Lilium regale, front view
I’ll admit it.
I’ve bought lilies in the bag, on impulse. Just going by their looks, in the shallowest sort of relationship. But I’m also an eternal seeker after something more, something…it’s elusive, but I know it when I see it.
I tend to look among heirloom and species bulbs for that elusive something. Older bulbs were bred for gardeners, not the cut-flower trade. What that means for us is that heirloom bulbs are easier to grow into flower and tend to last better in the garden.
Lilium regale, back view
Species lilies can be trickier, as most are very particular about where they live, but some are forgiving, and others can be patiently cultivated in woodland settings. The best places to find these bulbs are the gardens and catalogues of people who are as nuts about bulbs as I am. The breeders, the preservers, the people who see something in the wild and have the patience to cultivate it from seed.
You can find good species and heirloom lilies in bigger catalogues, such as the venerable Scheepers/ Van Engelen listings (Scheepers sells small amounts for home gardeners; Van Engelen sells larger, discounted quantities for professionals, and people like me who just don’t know when to stop). In lilies, breeding seems to make older varieties obsolete sooner than in bulbs such as daffodils and tulips, so you don’t see many hybrid lilies that are more than about 30 years old in the mainstream catalogues. But Scheepers has several species varieties, including the incredibly wonderful Lilium regale and Lilium regale album, trumpets that will exhale scent on your midsummer garden and, if you’re lucky, establish themselves in a glorious perennial clump.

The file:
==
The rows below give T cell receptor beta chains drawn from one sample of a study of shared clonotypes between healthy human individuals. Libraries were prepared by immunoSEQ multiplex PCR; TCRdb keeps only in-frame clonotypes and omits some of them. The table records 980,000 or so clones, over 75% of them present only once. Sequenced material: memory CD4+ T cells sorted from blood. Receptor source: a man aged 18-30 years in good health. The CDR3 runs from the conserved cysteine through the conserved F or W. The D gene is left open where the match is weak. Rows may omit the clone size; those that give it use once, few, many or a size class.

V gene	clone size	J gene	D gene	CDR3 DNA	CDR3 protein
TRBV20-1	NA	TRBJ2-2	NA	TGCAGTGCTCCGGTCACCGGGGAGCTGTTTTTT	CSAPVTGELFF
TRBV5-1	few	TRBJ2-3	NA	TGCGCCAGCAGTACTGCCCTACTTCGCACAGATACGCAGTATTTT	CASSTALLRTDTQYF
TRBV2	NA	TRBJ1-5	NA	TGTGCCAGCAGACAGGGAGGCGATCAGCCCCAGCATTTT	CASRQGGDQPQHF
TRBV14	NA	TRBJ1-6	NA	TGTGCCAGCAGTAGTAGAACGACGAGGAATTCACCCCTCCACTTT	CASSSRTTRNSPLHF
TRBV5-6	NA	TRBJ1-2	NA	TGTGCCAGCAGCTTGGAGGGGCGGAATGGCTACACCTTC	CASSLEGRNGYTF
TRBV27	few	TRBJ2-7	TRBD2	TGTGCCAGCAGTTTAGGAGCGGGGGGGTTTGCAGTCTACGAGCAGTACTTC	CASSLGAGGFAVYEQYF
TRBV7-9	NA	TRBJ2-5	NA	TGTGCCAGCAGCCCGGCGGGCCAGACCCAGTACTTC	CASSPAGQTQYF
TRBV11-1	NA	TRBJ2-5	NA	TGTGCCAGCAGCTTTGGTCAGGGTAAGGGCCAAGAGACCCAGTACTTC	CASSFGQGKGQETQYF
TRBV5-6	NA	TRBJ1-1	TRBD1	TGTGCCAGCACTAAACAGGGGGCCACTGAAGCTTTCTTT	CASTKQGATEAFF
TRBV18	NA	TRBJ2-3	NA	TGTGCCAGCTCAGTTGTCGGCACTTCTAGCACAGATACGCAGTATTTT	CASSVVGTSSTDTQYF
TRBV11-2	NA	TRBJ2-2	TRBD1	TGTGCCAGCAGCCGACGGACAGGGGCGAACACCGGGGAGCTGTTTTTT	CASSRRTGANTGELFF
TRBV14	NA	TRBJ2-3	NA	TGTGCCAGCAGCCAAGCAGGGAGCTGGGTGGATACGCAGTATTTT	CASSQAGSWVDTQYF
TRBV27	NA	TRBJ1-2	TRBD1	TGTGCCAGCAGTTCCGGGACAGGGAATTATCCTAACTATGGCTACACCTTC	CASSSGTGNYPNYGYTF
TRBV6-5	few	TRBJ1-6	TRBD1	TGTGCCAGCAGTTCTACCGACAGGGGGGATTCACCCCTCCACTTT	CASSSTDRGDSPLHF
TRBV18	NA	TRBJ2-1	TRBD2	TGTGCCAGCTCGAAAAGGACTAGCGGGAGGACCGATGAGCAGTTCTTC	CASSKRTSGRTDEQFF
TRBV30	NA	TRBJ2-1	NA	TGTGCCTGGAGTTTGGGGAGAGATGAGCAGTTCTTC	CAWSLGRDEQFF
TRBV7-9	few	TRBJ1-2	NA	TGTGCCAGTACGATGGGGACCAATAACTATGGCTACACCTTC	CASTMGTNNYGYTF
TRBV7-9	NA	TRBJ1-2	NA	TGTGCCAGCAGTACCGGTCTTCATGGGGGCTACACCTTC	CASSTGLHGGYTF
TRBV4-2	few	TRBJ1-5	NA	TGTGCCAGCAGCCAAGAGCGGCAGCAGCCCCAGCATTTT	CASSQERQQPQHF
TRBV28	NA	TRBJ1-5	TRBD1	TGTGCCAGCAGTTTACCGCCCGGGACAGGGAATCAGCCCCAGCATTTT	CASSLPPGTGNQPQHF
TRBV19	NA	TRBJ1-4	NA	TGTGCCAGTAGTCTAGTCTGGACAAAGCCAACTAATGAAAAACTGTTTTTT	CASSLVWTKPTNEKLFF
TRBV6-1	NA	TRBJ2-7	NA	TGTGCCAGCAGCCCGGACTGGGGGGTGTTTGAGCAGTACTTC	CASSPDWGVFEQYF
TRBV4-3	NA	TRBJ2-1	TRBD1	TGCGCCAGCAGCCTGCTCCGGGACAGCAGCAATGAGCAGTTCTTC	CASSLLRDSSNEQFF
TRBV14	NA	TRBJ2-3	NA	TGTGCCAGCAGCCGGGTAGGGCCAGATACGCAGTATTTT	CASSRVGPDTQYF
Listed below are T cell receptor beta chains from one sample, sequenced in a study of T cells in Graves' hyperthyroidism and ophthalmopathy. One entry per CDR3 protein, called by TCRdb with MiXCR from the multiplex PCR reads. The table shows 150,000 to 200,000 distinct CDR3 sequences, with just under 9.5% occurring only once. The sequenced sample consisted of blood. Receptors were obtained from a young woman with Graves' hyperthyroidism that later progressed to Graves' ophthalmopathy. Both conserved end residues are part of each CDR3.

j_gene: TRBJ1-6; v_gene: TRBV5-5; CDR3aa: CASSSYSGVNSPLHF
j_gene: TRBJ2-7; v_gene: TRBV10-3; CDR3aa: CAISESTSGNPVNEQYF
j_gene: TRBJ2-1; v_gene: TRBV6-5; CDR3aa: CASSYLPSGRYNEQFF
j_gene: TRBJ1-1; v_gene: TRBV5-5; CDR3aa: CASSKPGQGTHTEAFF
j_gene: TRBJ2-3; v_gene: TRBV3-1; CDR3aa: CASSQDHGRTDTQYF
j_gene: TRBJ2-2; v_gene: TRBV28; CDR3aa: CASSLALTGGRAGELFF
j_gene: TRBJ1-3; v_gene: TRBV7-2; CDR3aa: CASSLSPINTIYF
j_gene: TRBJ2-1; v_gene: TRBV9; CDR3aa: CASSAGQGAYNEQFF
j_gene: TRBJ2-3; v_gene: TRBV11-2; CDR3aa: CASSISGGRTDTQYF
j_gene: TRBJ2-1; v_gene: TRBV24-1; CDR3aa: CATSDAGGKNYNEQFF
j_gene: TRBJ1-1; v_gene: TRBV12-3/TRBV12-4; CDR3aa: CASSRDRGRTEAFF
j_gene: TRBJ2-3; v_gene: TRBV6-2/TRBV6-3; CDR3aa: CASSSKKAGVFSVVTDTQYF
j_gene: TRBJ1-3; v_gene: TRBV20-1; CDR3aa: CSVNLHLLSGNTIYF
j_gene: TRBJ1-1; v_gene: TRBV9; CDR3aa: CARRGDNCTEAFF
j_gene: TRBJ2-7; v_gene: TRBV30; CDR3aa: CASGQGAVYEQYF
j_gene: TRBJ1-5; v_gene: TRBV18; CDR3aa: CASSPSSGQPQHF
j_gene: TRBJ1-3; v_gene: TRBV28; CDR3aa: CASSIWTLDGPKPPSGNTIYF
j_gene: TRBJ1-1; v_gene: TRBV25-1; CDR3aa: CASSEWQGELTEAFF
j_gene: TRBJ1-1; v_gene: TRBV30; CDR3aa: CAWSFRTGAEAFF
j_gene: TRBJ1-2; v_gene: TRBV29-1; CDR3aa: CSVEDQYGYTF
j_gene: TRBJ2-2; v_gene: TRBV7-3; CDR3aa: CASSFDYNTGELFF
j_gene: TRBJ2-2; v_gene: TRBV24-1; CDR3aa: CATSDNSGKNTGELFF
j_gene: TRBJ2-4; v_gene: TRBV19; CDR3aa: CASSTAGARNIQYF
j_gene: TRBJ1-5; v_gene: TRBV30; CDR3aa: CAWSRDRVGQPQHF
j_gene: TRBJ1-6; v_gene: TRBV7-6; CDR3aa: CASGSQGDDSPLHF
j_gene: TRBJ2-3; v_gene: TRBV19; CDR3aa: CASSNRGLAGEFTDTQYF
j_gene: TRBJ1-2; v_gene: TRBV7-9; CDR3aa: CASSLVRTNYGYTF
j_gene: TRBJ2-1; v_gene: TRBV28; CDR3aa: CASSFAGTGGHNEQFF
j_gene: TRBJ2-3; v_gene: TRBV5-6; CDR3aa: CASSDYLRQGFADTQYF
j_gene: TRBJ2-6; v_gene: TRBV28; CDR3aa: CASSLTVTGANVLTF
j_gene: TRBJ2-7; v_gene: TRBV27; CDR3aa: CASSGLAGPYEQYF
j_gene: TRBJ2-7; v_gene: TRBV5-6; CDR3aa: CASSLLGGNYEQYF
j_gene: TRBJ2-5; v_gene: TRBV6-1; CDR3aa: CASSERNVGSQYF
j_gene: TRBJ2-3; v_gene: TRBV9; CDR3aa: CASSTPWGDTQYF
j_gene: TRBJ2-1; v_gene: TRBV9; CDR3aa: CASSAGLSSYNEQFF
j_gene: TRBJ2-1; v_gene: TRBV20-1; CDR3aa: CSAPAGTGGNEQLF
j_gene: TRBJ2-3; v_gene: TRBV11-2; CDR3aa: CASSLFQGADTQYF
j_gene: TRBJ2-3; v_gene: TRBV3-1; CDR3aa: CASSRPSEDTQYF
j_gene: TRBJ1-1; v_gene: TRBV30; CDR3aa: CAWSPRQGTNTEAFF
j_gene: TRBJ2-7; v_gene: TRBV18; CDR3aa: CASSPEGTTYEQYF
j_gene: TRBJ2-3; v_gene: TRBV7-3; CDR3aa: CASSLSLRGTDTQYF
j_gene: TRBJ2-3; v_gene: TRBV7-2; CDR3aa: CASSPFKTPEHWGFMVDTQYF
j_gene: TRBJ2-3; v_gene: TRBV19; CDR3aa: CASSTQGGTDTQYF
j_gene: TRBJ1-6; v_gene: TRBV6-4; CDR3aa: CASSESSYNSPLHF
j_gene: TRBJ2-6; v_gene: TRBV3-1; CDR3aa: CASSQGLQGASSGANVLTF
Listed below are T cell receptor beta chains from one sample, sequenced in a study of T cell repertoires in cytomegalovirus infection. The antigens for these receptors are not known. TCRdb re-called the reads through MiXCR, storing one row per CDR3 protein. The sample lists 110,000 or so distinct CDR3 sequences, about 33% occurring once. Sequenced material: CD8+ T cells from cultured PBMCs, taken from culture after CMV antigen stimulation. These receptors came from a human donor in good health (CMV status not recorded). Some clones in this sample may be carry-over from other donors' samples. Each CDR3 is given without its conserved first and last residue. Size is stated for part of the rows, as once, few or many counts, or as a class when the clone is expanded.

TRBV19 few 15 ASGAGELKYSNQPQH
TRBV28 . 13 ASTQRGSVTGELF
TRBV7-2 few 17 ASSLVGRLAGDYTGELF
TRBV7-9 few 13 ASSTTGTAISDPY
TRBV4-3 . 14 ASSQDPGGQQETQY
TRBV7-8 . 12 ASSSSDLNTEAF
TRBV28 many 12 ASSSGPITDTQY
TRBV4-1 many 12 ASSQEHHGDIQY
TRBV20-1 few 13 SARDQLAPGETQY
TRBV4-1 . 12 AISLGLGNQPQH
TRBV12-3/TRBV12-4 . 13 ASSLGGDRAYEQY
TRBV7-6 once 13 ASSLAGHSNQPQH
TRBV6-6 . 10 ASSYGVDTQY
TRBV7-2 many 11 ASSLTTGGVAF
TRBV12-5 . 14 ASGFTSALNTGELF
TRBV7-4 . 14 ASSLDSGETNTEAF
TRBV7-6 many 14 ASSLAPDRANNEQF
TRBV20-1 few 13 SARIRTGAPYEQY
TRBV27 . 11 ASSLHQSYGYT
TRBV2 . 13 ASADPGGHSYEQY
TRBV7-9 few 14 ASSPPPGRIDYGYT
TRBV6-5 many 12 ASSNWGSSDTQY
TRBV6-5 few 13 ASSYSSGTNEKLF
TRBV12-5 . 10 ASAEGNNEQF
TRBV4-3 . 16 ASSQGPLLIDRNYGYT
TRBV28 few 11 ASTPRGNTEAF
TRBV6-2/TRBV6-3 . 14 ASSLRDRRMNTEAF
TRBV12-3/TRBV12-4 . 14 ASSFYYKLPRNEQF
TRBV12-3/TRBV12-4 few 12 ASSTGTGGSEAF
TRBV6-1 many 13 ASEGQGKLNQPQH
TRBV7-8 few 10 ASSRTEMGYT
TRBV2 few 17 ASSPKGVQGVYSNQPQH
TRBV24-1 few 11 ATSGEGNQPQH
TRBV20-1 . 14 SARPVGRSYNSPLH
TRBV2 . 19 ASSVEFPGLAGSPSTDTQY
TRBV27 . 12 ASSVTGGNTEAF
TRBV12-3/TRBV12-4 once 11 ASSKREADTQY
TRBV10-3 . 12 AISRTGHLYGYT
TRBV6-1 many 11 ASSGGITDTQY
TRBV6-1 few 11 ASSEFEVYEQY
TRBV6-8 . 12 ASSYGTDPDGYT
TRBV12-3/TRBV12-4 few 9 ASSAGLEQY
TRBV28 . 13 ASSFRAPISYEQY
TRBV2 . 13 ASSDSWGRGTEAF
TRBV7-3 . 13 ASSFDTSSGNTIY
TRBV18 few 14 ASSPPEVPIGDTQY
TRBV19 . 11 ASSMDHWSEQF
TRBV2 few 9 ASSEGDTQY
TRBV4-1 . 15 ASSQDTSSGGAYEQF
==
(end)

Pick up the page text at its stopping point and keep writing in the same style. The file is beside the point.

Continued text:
‘Mrs R.O. Backhouse’, heirloom lily supreme. “Backhouse” is pronounced like the wine god, Bachhus.
Brent and Becky’s Bulbs offers an enormous selection of hybrid lilies, but also includes some old favorites, such as ‘Golden Splendor’ , a Jan de Graaf hybrid which has itself been used extensively in breeding due to its beauty and good character. (Or at least they did have ‘Golden Splendor’; I just looked at their newly-issued fall catalogue and can’t find it. Never mind, they have tons of other wonderful heirloom bulbs). Brent and Becky’s has the largest lily selection I’ve seen in a regular bulb catalogue, including an excellent species lily section, with over a dozen offerings. You can always count on their bulbs to be good quality, unmarred and bursting with life. I often think Brent and Becky are doing a darn good job keeping lilies alive in US gardens, even though they are supposed to be daffodil specialists.
For heirlooms, there’s always Old House Gardens, a repository of many fine heirloom and species varieties. Of course, as always in the botanical world, there’s considerable arguing over which is which. For instance, ‘Citronella’, a Jan de Graaf hybrid, is often listed as a species lily in other, less knowledgeable catalogues, with ‘Citronella’ acting as the name of the species selection. Citronella is actually a cross between Lilium davidii var. unicolor and Lilium amabile var. luteum.
The lovely ‘Citronella’. Not fragrant, but I let it in my garden anyway.
‘Black Beauty’ (from 1957) is another lily that looks as if it should be a species – but it isn’t, although it’s often sold as one by less-knowledgeable vendors. ‘Black Beauty’ is a hybrid of Lilium speciosum and Lilium henryi, made by Leslie Woodriff.